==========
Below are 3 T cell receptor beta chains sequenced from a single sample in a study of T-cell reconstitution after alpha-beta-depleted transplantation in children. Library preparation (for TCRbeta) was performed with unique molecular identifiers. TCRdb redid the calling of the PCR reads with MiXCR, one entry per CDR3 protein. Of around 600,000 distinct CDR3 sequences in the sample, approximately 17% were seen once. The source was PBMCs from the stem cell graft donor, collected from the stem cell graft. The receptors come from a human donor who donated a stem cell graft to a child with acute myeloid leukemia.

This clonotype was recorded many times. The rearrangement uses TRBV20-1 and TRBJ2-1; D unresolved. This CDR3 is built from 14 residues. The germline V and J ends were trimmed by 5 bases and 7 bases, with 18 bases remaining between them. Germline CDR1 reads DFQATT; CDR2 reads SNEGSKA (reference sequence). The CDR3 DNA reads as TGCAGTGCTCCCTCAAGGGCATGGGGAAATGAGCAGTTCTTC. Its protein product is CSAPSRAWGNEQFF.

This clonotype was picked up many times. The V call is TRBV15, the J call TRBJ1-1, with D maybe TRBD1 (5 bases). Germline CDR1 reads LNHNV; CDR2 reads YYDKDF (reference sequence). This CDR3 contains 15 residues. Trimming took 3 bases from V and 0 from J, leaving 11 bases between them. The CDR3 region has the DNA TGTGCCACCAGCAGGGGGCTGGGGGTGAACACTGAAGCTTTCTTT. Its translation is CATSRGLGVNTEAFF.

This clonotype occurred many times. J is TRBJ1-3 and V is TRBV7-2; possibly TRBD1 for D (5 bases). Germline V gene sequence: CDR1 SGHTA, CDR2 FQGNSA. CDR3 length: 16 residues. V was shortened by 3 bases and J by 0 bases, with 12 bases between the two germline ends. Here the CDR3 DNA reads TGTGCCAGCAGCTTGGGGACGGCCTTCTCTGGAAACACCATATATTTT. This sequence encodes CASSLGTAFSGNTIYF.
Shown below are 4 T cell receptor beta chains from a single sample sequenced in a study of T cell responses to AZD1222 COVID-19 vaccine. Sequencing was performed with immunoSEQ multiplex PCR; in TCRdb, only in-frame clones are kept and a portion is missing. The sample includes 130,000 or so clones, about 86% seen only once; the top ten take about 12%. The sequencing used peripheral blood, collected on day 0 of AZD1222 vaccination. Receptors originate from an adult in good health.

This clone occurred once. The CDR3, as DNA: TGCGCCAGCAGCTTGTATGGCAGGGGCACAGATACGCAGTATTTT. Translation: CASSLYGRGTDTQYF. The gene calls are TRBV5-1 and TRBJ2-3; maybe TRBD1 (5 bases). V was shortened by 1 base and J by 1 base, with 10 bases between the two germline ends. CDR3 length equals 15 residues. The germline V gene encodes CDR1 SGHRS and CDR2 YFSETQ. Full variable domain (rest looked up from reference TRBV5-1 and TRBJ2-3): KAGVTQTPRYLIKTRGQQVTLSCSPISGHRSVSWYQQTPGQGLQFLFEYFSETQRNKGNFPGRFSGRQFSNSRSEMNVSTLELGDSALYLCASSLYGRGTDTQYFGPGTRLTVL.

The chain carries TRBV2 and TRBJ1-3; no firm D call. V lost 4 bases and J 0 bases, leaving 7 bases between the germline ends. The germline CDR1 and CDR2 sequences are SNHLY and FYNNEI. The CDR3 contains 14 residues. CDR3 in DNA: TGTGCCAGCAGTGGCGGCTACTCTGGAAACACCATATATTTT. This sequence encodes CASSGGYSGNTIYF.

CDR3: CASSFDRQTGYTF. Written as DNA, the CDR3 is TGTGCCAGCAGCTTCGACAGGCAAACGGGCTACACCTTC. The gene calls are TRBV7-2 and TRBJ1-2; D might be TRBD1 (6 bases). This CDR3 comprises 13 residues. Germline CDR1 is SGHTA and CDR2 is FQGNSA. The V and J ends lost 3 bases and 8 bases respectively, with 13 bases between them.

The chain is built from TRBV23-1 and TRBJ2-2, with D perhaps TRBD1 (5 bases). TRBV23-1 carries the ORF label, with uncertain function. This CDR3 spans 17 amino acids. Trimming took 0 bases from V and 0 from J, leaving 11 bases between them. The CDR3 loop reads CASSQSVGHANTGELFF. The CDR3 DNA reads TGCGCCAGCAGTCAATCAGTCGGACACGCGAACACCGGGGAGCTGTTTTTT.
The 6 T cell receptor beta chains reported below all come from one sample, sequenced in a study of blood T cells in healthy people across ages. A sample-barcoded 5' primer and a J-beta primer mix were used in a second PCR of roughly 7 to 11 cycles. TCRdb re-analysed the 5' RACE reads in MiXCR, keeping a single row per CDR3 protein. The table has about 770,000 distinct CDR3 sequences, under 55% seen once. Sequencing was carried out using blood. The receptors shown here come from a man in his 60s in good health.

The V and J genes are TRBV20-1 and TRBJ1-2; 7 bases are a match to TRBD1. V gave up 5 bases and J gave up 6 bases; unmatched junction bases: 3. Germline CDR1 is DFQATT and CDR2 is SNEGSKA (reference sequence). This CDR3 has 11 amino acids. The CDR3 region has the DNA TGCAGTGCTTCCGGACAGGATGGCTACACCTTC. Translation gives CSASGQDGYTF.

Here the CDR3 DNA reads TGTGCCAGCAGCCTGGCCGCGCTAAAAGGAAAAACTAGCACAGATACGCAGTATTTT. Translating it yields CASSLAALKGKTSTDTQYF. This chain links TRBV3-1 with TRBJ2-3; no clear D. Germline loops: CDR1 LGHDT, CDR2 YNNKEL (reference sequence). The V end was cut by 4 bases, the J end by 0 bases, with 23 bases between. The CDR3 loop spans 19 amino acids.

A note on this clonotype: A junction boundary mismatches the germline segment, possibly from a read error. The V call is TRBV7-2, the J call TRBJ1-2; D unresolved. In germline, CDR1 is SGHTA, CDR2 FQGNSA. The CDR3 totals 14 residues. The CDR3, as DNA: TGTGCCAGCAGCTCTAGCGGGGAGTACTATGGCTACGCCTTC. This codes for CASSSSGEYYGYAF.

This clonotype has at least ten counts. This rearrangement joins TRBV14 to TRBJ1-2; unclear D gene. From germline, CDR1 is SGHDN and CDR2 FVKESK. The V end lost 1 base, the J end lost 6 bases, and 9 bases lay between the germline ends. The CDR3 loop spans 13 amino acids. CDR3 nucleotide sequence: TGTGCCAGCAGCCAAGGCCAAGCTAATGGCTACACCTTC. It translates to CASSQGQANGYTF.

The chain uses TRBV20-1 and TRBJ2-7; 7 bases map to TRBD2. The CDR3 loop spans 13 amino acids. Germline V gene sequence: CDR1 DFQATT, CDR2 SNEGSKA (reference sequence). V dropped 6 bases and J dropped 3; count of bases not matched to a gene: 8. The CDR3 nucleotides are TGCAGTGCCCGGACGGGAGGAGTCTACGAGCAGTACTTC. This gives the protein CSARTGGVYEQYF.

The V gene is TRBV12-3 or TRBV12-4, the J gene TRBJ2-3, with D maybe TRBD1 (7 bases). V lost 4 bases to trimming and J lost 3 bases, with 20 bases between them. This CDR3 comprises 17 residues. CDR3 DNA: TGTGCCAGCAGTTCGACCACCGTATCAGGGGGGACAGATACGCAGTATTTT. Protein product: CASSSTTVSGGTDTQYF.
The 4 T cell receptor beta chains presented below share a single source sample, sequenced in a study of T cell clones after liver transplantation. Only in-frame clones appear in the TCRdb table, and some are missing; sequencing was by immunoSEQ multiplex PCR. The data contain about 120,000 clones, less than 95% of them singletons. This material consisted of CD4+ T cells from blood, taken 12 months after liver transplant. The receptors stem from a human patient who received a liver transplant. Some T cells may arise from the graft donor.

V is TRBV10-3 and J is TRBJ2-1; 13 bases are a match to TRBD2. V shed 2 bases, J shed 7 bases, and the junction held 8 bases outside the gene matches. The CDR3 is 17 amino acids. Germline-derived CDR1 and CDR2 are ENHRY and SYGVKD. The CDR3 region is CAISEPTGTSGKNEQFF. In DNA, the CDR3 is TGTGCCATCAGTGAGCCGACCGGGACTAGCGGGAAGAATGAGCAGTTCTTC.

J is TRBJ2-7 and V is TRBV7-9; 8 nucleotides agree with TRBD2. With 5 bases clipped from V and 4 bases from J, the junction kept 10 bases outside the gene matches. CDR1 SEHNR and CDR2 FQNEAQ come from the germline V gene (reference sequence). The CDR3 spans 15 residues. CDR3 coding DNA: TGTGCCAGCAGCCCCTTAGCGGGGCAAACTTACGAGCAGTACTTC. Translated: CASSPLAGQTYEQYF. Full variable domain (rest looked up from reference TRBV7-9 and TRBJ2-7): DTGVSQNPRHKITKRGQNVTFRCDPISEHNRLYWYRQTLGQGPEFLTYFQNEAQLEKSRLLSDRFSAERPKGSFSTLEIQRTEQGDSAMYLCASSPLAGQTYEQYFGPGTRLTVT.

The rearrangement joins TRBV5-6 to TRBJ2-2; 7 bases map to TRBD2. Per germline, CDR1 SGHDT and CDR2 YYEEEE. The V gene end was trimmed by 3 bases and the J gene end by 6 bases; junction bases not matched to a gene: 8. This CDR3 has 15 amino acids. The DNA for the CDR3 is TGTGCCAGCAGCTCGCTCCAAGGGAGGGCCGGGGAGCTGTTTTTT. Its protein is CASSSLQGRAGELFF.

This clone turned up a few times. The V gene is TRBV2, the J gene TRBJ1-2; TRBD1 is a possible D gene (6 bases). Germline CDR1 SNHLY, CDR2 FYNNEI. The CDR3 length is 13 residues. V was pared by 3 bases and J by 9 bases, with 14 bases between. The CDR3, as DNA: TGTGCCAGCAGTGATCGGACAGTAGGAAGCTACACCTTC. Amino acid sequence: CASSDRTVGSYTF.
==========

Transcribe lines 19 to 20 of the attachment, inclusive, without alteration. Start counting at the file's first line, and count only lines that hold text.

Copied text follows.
J is TRBJ2-7 and V is TRBV7-9; 8 nucleotides agree with TRBD2. With 5 bases clipped from V and 4 bases from J, the junction kept 10 bases outside the gene matches. CDR1 SEHNR and CDR2 FQNEAQ come from the germline V gene (reference sequence). The CDR3 spans 15 residues. CDR3 coding DNA: TGTGCCAGCAGCCCCTTAGCGGGGCAAACTTACGAGCAGTACTTC. Translated: CASSPLAGQTYEQYF. Full variable domain (rest looked up from reference TRBV7-9 and TRBJ2-7): DTGVSQNPRHKITKRGQNVTFRCDPISEHNRLYWYRQTLGQGPEFLTYFQNEAQLEKSRLLSDRFSAERPKGSFSTLEIQRTEQGDSAMYLCASSPLAGQTYEQYFGPGTRLTVT.

The rearrangement joins TRBV5-6 to TRBJ2-2; 7 bases map to TRBD2. Per germline, CDR1 SGHDT and CDR2 YYEEEE. The V gene end was trimmed by 3 bases and the J gene end by 6 bases; junction bases not matched to a gene: 8. This CDR3 has 15 amino acids. The DNA for the CDR3 is TGTGCCAGCAGCTCGCTCCAAGGGAGGGCCGGGGAGCTGTTTTTT. Its protein is CASSSLQGRAGELFF.